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Fox’s Slate Shuffle a Long-Term Strategy for Beckman

Short-Term Changes Target Future Growth

It’s still November, but Fox’s Preston Beckman already has his mind on next fall.

According to the network’s scheduling guru, the massive midseason changes Fox announced late last week aren’t about boosting short-term ratings. Instead, they’re designed to help Fox in its perennial mission to boost ratings in the fourth quarter.

As always, the network heads into January behind most of the other networks, currently ranking third among adults 18-49 with a 3.1/8 (down 11% from last fall). Also as always, no matter what other shifts the network makes come January, the arrival of “American Idol” and “24” virtually guarantees Fox will leap into first place sometime in February.

That dominance of the winter months gives Fox executives the freedom to be more aggressive and try out risky moves, Mr. Beckman said. The hope is that the gambles announced last week will allow Fox to avoid completely remaking its lineup next fall, as it has often had to do in the past.

“The moves we’re making are about creating a very strong schedule beyond midseason,” Mr. Beckman said. “In success, they’ll make us a much more vital player in the fourth quarter of 2009 than we have been in the past. What we’re doing is setting ourselves up for the future.”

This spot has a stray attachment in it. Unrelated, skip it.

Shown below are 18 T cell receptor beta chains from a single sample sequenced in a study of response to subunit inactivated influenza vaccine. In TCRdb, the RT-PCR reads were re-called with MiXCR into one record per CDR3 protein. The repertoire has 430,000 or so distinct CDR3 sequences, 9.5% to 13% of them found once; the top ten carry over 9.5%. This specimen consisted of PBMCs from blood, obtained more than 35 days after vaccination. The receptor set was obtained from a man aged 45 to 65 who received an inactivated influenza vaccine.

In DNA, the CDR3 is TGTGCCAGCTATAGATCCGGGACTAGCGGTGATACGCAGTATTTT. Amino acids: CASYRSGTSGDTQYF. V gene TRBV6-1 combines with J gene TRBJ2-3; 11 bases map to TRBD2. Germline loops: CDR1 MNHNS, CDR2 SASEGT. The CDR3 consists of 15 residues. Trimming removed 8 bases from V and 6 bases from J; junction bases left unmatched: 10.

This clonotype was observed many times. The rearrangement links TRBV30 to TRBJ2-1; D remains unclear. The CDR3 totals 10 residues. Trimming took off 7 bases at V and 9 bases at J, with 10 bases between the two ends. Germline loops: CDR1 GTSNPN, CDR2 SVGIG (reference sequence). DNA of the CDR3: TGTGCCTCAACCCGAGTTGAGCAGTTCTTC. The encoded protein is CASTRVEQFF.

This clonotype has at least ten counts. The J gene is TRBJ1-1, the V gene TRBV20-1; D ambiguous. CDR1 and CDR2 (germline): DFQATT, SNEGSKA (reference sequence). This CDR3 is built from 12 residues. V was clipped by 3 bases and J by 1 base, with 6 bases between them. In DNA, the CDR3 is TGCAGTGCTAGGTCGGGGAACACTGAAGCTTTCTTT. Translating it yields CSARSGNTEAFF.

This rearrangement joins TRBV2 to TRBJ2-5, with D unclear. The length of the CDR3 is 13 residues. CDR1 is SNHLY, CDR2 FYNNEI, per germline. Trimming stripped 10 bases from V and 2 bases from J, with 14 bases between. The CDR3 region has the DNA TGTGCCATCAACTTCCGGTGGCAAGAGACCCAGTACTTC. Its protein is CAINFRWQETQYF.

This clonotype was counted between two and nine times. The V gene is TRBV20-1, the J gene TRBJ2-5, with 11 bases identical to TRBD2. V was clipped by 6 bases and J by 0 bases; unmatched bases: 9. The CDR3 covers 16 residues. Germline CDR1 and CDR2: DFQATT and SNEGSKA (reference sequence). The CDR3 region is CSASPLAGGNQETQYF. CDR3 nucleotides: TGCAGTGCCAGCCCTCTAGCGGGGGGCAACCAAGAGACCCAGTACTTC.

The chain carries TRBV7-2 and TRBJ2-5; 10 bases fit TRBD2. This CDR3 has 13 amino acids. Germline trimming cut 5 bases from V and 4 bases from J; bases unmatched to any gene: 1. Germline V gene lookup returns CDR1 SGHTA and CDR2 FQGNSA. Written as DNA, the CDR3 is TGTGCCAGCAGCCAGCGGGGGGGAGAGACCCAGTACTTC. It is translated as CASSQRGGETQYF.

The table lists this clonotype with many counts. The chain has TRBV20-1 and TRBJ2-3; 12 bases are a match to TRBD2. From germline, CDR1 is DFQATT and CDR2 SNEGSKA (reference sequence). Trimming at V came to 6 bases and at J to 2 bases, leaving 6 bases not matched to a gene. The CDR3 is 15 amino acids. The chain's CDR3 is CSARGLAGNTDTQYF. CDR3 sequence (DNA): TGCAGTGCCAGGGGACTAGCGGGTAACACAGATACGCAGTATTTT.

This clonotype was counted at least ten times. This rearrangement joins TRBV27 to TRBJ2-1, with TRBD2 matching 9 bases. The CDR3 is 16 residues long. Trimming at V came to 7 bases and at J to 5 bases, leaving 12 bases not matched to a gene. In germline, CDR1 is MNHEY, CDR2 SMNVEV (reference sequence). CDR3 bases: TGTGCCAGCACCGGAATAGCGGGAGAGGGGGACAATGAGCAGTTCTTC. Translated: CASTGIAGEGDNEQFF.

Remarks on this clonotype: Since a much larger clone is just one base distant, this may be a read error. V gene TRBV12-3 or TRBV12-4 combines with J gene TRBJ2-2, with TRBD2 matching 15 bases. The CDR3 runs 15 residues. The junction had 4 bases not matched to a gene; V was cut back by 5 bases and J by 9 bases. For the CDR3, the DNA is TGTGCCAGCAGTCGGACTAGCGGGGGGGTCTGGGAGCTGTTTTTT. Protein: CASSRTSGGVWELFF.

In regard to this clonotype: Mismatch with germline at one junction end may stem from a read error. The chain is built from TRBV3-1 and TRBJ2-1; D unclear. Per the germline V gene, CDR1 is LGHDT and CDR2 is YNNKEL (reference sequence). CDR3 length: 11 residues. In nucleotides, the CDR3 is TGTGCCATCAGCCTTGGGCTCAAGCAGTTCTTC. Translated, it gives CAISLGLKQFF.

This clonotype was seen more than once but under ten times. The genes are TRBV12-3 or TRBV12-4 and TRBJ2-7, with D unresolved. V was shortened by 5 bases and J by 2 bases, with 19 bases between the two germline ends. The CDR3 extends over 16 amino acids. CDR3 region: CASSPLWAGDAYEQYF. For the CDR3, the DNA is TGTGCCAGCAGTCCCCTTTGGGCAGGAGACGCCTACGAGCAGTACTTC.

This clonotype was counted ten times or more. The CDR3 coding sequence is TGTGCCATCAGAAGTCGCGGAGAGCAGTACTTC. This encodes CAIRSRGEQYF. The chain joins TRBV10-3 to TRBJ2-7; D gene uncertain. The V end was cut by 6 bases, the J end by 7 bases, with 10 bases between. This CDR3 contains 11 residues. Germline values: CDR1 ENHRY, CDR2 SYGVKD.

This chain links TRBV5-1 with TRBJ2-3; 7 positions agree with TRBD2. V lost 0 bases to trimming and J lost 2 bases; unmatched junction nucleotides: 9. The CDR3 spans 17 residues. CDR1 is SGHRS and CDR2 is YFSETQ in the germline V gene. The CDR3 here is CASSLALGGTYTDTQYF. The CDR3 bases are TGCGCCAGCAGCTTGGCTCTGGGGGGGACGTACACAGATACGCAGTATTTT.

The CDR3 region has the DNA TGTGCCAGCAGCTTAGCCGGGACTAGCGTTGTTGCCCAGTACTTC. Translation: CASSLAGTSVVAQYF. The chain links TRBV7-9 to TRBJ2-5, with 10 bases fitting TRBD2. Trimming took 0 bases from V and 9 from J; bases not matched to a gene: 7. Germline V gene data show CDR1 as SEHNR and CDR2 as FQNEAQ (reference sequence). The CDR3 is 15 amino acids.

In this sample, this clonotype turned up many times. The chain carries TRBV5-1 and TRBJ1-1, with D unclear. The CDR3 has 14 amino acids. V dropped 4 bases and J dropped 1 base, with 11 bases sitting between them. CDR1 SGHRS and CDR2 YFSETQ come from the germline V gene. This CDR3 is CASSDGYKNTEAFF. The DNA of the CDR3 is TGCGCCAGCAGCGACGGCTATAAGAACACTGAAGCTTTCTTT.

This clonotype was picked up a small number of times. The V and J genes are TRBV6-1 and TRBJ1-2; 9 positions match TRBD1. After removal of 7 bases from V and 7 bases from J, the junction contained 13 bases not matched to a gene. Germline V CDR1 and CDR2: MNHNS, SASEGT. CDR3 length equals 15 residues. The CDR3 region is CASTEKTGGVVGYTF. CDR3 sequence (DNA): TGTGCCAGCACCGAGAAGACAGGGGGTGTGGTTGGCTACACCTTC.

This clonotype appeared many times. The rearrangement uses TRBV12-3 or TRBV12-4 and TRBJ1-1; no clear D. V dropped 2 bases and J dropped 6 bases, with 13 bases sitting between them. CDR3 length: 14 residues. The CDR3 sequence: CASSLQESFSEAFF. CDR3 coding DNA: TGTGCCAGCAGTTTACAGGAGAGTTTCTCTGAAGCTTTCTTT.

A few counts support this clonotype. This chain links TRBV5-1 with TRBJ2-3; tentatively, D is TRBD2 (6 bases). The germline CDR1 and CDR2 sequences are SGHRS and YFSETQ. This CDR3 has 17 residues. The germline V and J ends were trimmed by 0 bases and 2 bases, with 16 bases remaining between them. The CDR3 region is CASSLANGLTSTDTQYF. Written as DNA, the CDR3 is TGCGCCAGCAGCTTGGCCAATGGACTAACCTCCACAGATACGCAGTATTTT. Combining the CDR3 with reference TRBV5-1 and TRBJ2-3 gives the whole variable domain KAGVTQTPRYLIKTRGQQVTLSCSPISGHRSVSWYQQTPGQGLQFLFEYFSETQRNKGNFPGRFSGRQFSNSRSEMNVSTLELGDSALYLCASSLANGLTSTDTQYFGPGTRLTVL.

Mr. Beckman’s specific strategy can be boiled down to what President-elect Barack Obama might call “spreading the wealth around.”

“When ‘American Idol’ comes on, we have no choice but to move some shows,” Mr. Beckman explained. “So we thought, ‘Why don’t we take some of our veteran shows that are red-hot and move them to new nights?’ It’s sort of spreading the offense.”

The new midseason schedule gives Fox drama tentpoles on four nights of the week and “is stronger than the one we announced last May,” he added.

Among the key plays:

—Starting in January, the network will shift its biggest drama, “House,” to Mondays at 8 p.m., pairing it with returning hit “24.”

“We felt it made a statement,” Mr. Beckman said of the move. “It probably gives us a winning night, and it gives ‘24’ the strongest lead-in we could after a year and a half off the air. It’s now one of the strongest nights of scripted programs on television.”

“Prison Break” will return to Fox sometime this season, but most likely not on Mondays, Mr. Beckman said.

—Fox will use “Idol” to boost two first-year dramas it hopes can turn into long-term players on Tuesday and Wednesday nights. “Fringe” retains the Tuesday 9 p.m. slot, with “Idol” replacing “House” as its lead-in. Procedural hour “Lie to Me” will be launched behind “Idol” Wednesdays at 9 p.m.

Mr. Beckman said giving “Fringe” a monster lead-in was a no-brainer. “Even though we think it’s a long-term player, it’s too young for us to be arrogant and think we don’t have to give it support,” he said.